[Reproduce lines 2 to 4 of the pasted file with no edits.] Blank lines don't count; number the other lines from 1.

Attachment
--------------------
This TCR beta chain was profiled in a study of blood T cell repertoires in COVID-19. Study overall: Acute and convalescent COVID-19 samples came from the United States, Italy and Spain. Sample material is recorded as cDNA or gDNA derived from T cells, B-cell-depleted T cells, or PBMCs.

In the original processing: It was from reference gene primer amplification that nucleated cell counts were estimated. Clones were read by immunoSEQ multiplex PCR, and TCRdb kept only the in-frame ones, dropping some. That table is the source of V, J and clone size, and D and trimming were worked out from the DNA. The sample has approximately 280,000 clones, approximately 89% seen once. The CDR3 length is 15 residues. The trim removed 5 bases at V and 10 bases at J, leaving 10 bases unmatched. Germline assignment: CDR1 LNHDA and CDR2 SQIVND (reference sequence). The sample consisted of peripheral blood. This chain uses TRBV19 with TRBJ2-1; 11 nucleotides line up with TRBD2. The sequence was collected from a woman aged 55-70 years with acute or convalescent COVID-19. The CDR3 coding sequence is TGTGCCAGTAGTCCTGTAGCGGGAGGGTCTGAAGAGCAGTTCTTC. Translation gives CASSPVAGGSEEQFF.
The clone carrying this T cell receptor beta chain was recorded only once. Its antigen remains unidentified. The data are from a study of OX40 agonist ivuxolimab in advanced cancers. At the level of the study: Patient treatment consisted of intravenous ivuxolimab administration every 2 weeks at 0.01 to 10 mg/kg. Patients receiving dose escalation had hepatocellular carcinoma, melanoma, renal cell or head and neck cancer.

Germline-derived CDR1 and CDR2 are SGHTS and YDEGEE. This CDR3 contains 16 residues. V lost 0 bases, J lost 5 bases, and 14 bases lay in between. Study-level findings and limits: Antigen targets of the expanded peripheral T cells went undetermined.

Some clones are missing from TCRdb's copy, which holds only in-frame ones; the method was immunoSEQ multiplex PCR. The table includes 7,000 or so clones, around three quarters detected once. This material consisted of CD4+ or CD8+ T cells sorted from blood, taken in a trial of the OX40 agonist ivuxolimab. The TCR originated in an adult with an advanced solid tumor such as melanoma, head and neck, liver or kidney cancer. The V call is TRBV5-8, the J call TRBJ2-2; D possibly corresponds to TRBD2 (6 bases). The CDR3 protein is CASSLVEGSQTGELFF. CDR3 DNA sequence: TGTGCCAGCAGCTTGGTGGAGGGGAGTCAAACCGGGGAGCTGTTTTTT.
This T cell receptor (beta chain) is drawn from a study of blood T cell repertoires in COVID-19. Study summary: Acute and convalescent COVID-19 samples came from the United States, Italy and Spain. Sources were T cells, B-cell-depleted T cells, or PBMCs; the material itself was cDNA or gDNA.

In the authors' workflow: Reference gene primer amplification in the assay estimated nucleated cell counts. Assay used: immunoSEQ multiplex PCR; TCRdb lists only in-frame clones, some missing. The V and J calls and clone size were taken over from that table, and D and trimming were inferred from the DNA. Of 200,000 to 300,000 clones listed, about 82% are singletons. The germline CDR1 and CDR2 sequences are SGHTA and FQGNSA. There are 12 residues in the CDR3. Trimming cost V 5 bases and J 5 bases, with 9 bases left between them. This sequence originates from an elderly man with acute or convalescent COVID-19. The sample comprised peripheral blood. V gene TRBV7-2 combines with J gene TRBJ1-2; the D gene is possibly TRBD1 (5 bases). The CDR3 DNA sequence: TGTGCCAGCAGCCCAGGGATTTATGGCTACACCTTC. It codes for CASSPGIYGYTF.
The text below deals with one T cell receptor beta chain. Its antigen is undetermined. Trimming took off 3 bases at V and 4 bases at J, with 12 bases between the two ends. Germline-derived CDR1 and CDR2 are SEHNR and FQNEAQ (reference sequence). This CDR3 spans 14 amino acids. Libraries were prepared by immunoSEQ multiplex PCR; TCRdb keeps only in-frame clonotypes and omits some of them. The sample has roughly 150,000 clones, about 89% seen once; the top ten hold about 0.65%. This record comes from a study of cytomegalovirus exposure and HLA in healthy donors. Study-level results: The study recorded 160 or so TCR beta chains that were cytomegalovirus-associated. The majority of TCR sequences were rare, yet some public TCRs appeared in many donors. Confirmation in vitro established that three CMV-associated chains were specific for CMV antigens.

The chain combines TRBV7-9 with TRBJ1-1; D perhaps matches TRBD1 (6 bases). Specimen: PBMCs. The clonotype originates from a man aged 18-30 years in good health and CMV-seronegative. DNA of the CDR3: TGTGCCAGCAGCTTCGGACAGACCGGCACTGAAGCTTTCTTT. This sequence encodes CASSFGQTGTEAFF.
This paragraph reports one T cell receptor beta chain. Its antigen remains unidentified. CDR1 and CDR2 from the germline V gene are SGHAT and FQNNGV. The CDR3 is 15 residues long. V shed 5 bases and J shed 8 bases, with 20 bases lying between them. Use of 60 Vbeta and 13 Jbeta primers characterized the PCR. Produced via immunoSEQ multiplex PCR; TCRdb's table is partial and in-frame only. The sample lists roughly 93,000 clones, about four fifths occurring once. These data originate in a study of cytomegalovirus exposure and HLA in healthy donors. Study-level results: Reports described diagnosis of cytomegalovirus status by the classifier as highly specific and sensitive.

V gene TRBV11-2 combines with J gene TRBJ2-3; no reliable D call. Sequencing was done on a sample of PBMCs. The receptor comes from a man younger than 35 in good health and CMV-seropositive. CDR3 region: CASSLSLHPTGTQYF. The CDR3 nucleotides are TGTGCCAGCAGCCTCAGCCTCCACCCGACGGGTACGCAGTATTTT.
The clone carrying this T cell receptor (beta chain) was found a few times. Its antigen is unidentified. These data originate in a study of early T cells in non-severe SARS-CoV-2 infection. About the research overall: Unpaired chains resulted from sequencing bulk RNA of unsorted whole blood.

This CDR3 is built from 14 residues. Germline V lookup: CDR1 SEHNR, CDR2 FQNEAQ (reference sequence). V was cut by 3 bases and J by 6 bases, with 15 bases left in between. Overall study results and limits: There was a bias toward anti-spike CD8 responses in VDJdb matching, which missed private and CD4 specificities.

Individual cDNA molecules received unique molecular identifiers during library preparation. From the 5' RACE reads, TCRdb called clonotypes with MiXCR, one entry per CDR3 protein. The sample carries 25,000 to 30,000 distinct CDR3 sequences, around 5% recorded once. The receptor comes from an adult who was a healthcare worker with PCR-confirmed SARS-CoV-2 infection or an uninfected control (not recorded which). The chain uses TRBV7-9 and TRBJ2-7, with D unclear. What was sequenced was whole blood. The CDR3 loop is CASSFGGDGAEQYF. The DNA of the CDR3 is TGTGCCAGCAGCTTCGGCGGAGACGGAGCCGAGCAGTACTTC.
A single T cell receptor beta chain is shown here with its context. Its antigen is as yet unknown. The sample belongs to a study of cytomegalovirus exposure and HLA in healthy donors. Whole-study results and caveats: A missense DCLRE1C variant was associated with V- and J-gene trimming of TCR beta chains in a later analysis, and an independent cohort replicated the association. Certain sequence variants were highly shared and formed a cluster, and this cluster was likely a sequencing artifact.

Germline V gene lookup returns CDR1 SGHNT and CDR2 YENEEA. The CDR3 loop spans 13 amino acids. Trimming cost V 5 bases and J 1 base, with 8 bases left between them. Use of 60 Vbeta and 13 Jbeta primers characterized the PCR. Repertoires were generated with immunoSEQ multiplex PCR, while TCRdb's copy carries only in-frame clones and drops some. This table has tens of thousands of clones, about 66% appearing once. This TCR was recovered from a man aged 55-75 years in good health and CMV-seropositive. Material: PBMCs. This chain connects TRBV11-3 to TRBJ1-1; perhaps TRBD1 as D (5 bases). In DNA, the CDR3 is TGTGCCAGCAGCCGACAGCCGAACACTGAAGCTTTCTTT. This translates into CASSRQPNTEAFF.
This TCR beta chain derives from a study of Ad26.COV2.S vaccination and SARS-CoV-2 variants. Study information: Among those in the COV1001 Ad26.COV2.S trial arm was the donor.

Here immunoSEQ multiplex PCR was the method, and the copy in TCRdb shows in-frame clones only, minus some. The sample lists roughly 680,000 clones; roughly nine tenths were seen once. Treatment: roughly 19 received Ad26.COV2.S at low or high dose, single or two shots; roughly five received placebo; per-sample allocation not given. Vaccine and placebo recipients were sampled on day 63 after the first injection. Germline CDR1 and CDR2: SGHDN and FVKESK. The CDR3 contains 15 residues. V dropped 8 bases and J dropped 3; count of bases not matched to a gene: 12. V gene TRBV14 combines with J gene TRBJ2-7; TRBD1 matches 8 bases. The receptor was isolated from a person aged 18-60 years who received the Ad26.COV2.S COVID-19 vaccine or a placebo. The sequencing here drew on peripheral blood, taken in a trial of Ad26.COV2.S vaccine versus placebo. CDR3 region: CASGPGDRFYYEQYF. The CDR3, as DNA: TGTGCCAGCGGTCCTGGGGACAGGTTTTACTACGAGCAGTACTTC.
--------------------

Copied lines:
In the original processing: It was from reference gene primer amplification that nucleated cell counts were estimated. Clones were read by immunoSEQ multiplex PCR, and TCRdb kept only the in-frame ones, dropping some. That table is the source of V, J and clone size, and D and trimming were worked out from the DNA. The sample has approximately 280,000 clones, approximately 89% seen once. The CDR3 length is 15 residues. The trim removed 5 bases at V and 10 bases at J, leaving 10 bases unmatched. Germline assignment: CDR1 LNHDA and CDR2 SQIVND (reference sequence). The sample consisted of peripheral blood. This chain uses TRBV19 with TRBJ2-1; 11 nucleotides line up with TRBD2. The sequence was collected from a woman aged 55-70 years with acute or convalescent COVID-19. The CDR3 coding sequence is TGTGCCAGTAGTCCTGTAGCGGGAGGGTCTGAAGAGCAGTTCTTC. Translation gives CASSPVAGGSEEQFF.
The clone carrying this T cell receptor beta chain was recorded only once. Its antigen remains unidentified. The data are from a study of OX40 agonist ivuxolimab in advanced cancers. At the level of the study: Patient treatment consisted of intravenous ivuxolimab administration every 2 weeks at 0.01 to 10 mg/kg. Patients receiving dose escalation had hepatocellular carcinoma, melanoma, renal cell or head and neck cancer.

Germline-derived CDR1 and CDR2 are SGHTS and YDEGEE. This CDR3 contains 16 residues. V lost 0 bases, J lost 5 bases, and 14 bases lay in between. Study-level findings and limits: Antigen targets of the expanded peripheral T cells went undetermined.